Commenters were supportive of the Department's interpretation of section 4008 in section 273.11(s). Some commenters, including State agencies, requested that the Department provide additional information—through either regulations or guidance—on what crimes under State law may be determined by the Attorney General to be substantially similar offenses. The Department agrees that additional guidance from the Department of Justice will be needed for State agencies to successfully implement section 273.11(s)(1)(v) of the final rule and has requested assistance on this matter from the Department of Justice. Information from the Department of Justice is still forthcoming; therefore, the Department is adopting this provision as proposed and will provide further guidance when available.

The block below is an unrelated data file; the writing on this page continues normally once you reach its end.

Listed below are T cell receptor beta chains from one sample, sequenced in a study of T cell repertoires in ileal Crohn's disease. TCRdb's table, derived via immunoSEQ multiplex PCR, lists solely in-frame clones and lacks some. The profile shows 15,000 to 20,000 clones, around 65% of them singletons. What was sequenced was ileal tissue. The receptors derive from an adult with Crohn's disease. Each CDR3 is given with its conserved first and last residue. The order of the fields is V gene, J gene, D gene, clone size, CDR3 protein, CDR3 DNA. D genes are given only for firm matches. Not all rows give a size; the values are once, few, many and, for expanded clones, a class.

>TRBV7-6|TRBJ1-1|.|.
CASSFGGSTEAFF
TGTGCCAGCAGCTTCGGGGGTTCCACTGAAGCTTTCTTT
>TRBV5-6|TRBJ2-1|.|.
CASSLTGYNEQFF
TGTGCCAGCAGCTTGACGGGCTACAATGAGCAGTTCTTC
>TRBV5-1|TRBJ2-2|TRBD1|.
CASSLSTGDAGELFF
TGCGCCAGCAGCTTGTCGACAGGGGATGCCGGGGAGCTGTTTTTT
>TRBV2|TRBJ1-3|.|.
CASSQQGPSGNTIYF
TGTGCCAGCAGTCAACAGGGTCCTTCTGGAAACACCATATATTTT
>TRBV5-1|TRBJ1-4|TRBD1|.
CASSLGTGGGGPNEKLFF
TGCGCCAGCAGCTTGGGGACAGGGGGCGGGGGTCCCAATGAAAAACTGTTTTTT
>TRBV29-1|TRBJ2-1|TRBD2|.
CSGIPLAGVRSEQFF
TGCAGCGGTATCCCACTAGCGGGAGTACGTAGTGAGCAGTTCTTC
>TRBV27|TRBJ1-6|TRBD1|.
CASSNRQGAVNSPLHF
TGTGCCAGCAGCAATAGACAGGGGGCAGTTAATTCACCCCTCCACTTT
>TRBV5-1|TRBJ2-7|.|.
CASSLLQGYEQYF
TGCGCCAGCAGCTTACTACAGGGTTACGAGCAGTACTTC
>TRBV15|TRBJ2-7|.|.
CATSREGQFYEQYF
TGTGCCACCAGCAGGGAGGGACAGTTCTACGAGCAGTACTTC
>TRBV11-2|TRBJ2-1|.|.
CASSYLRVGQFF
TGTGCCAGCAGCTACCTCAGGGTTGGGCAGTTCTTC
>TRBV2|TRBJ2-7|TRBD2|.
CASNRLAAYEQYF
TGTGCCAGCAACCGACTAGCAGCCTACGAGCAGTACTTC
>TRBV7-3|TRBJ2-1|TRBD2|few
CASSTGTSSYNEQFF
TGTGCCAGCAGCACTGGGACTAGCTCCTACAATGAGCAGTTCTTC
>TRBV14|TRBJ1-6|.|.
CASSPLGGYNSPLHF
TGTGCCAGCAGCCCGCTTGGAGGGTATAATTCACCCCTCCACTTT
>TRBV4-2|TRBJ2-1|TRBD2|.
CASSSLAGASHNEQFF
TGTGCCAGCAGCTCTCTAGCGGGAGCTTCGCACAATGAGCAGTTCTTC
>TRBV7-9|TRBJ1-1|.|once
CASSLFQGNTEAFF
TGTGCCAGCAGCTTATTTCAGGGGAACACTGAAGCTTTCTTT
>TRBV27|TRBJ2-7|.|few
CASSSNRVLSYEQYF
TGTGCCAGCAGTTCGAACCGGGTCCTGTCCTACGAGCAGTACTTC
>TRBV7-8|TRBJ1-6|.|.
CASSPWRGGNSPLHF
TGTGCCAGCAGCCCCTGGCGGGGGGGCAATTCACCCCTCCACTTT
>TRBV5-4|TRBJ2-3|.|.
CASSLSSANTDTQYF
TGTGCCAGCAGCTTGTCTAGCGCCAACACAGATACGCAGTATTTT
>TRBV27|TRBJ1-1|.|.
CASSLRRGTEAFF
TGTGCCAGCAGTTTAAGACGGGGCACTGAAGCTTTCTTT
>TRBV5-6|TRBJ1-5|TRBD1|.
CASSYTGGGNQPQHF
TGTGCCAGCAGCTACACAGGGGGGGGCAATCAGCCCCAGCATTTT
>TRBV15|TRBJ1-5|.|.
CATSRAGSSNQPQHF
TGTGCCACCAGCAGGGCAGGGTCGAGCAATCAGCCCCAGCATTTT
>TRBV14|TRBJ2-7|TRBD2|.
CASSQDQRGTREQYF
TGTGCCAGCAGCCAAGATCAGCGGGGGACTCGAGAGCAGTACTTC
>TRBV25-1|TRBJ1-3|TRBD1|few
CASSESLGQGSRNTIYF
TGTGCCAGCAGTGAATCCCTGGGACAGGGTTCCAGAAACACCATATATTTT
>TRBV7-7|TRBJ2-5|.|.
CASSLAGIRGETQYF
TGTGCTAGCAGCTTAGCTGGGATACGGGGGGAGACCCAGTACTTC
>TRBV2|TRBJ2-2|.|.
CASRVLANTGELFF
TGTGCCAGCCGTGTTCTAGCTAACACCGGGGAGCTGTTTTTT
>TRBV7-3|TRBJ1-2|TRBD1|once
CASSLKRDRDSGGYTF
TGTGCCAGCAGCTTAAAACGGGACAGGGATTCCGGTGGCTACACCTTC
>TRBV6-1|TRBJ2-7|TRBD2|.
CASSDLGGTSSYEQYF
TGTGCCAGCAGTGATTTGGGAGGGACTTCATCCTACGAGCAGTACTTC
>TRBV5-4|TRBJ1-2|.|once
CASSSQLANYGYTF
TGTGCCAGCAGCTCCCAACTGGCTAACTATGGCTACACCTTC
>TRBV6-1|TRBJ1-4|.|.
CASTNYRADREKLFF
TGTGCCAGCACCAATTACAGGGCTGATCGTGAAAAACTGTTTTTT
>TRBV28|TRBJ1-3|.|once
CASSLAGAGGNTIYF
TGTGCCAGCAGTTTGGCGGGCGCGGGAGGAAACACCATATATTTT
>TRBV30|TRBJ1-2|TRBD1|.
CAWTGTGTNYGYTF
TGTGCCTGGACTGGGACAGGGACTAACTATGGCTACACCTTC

This final rule also makes a conforming change to include individuals convicted of certain felonies not compliant with the terms of their sentence as ineligible household members listed at 7 CFR 273.1. A reference to the newly recreated 7 CFR 273.11(s) has been added to 273.1(b)(7).

Attestation

The proposed rule added section 273.2(o), which would require every individual applying for SNAP benefits to attest to whether the individual, or any member of the individual's household, has been convicted of a crime covered by this section and whether the household member is in compliance with the terms of their sentence. Section 4008 requires an attestation as to whether an individual has been convicted of one of the enumerated offenses. The Department has made the decision to also require an attestation as to whether the individual is in compliance with the sentence. This section provided basic standards to meet the attestation requirement to help ensure consistency across State agencies, while allowing some State discretion.